Do your best to avoid hair care products with heavy fragrances, alcohol, sulfates, paraben preservatives, and harsh chemicals, Nicole Negbenebor, MD, a dermatologic surgeon and director of the Skin of Color Clinic at the University of Iowa Hospital in Iowa City, Iowa, tells SELF: “These ingredients can irritate the scalp and cause burning, dryness, and inflammation.”
Always use conditioner after washing, Dr. Oyerinde says: “A lot of the shampoos created specifically for dandruff or seborrheic dermatitis tend to be drying, so if you don’t condition afterward, you will have more brittle hair, which can lead to breakage and difficulty retaining length.” Try Head & Shoulders Royal Oils Moisture Renewal Conditioner or Exederm Eczema Care Daily Conditioner.
2. Don’t add extra hair oil.
“We create our own sebum, our own oil, that moisturizes the scalp,” Dr. Oyerinde says. So although you may love your jojoba and castor oil, it’s unnecessary. In fact, the yeast that causes seborrheic dermatitis feeds on them and can grow, which can worsen scalp eczema, Dr. Oyerinde says.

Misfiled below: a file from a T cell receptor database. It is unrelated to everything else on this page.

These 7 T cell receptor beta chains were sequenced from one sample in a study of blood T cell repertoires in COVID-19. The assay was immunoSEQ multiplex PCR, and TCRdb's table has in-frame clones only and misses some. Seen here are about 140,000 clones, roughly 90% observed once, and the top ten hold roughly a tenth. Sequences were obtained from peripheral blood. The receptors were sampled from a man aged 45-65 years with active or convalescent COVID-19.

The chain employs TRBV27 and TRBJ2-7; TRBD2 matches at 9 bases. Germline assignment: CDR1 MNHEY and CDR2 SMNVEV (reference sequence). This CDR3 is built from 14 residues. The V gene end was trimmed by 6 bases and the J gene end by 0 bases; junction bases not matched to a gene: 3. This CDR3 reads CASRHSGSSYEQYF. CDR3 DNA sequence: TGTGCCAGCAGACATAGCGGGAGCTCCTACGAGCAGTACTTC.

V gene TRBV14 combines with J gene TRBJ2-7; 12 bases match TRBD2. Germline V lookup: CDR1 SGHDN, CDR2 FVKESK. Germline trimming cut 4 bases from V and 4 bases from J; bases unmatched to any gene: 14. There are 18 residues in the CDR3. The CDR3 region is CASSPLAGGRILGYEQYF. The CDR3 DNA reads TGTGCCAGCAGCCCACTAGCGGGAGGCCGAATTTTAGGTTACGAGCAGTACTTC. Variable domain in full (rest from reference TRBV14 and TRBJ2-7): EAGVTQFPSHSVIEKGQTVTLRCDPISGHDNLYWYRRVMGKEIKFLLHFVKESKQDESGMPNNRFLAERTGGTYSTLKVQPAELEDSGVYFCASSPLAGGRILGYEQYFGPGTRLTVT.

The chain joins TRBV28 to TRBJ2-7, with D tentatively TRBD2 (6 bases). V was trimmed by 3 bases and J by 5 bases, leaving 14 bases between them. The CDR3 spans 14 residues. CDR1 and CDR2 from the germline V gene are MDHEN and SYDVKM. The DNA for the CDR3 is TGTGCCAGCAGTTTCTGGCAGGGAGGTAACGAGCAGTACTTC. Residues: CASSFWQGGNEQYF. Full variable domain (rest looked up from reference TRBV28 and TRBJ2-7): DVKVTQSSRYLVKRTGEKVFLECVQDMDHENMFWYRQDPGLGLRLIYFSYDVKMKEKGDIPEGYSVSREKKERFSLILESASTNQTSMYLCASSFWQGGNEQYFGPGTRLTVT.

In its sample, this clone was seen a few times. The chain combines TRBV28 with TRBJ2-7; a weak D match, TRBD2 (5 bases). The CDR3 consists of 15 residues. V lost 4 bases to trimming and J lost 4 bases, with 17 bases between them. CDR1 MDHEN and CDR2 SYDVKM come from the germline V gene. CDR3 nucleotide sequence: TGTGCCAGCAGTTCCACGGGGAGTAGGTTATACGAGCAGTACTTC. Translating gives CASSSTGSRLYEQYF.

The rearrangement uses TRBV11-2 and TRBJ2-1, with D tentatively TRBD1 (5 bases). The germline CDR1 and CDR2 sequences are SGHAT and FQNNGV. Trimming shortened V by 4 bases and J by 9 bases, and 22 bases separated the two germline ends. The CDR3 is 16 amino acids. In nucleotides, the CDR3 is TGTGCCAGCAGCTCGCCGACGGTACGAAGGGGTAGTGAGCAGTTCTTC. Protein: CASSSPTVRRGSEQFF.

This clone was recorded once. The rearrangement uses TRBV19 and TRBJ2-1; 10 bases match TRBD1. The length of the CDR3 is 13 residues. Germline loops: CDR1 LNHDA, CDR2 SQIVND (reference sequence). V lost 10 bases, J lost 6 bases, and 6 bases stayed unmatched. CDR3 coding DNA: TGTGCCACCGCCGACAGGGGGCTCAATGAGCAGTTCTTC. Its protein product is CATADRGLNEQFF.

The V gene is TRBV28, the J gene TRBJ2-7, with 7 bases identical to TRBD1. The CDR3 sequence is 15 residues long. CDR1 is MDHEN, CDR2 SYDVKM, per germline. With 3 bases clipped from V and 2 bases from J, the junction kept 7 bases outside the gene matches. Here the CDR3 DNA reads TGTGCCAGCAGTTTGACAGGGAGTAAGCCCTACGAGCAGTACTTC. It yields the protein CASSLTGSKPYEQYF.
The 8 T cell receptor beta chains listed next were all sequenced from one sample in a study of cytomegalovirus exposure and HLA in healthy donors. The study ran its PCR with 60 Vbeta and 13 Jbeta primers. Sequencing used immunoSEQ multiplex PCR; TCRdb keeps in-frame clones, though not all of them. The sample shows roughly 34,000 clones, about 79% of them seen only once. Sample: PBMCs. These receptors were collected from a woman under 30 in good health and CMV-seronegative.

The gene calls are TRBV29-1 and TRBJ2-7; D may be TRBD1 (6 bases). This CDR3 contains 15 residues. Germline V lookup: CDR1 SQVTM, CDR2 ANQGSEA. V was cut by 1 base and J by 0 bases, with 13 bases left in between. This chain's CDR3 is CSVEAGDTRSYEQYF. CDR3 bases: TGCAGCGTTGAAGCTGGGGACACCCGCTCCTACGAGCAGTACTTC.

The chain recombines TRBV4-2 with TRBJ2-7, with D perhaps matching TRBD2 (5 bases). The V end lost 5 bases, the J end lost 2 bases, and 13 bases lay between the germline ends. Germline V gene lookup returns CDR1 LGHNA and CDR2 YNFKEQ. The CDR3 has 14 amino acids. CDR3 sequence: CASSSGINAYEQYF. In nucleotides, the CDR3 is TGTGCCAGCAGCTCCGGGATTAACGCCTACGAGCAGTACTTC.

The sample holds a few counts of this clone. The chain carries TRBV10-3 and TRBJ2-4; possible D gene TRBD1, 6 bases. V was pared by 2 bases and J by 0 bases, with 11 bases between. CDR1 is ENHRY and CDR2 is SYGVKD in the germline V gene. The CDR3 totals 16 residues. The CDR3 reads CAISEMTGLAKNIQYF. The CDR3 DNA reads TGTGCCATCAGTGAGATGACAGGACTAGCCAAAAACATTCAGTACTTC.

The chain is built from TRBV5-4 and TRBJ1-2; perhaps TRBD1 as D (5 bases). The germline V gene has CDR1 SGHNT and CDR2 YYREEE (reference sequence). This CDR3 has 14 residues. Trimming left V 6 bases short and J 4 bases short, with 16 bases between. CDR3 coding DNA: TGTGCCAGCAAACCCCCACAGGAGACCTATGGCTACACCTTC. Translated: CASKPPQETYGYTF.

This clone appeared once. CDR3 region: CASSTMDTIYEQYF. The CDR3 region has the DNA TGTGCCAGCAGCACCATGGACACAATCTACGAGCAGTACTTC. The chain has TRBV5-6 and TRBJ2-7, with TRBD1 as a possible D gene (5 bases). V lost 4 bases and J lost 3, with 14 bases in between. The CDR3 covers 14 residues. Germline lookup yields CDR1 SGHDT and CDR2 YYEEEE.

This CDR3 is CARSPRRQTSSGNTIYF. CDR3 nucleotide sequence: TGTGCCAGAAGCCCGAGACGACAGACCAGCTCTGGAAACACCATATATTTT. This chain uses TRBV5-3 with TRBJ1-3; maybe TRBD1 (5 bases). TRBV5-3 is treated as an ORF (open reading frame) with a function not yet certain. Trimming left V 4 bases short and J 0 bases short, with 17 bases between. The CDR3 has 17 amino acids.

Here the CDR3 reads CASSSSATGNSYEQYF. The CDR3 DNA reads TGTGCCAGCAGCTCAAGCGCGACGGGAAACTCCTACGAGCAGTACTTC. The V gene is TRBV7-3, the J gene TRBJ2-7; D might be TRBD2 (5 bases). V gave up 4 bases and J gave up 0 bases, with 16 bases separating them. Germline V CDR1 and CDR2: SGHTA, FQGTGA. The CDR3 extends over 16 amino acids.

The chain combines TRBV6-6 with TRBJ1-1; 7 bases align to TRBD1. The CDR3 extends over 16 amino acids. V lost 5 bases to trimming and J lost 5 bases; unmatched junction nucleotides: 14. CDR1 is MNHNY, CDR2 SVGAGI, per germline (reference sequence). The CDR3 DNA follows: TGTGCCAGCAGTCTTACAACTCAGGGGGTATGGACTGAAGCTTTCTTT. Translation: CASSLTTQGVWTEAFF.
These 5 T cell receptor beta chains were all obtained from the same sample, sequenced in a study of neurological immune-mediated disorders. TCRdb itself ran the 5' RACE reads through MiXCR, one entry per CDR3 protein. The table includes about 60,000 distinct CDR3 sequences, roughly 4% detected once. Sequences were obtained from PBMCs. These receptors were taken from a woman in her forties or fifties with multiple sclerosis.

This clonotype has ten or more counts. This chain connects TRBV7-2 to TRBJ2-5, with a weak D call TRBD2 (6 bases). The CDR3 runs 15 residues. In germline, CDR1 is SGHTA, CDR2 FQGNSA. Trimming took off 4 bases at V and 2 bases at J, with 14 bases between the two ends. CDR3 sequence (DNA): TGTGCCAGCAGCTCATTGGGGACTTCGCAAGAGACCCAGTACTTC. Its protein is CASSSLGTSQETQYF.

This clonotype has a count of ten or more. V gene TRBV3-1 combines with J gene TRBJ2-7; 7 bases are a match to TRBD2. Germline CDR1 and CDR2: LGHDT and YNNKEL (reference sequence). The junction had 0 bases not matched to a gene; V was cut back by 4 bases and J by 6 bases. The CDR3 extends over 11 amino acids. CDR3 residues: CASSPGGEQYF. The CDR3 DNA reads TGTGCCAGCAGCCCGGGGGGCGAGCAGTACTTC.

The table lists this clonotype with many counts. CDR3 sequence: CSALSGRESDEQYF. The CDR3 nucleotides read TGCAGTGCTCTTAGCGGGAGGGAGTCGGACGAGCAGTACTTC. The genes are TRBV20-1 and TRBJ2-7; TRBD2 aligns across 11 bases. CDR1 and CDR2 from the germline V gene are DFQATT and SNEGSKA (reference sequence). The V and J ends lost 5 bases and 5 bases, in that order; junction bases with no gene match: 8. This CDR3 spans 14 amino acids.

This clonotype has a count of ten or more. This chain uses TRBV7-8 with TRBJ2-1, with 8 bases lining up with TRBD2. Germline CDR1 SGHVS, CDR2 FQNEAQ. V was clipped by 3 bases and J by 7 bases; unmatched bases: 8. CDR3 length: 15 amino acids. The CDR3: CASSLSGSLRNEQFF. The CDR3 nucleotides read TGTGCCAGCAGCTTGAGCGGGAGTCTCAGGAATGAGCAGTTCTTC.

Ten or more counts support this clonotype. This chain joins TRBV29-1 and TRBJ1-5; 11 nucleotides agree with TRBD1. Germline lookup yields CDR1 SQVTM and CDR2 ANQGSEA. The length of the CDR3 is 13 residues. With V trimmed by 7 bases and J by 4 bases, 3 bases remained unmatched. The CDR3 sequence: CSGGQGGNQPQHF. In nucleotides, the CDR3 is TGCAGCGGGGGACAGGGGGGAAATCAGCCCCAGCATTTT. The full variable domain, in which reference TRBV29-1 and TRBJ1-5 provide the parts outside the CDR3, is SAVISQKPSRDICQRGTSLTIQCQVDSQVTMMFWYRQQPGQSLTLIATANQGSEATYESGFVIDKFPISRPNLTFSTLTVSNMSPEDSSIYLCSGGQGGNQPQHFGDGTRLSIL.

Opt for a water-based moisturizer (and use it on your strands, not your scalp), Dr. Oyerinde says. And don’t use too much: Dr. Negbenebor says a pea- to dime-size dollop for thin hair and a bit more for thick hair should be enough.
3. Go easy on styling products and hot tools.
Try your best to cut back on how often (and how much) you use hair spray, gel, and pomade, as an excess of products on your scalp can lead to flare-ups. And be careful when it comes to high-temperature devices. “Use styling tools with heat sparingly and, if you do, use them at lower temperatures,” Dr. Negbenebor says.
4. Be careful with locs, braids, and weaves.
Hairstyles like braids, cornrows, crochet braids, locs, and weaves all pull at the scalp and cause tension, which can damage your hair follicles.
When it comes to weaves and extensions, “ask your stylist to avoid placing [them] too close to the scalp to reduce irritation,” Dr. Negbenebor says. And make sure they’re not super tight.
If your hair is in locs, avoid too much retwisting to minimize extra tension on your scalp, as Dr. Oyerinde recommends. “Try things like using a gel to tie down as opposed to retwisting every time you feel like your edges are not as laid as you would want them to be,” Dr. Oyerinde says. Then, make sure you (or your loctician) are not palm rolling or interlocking too tightly.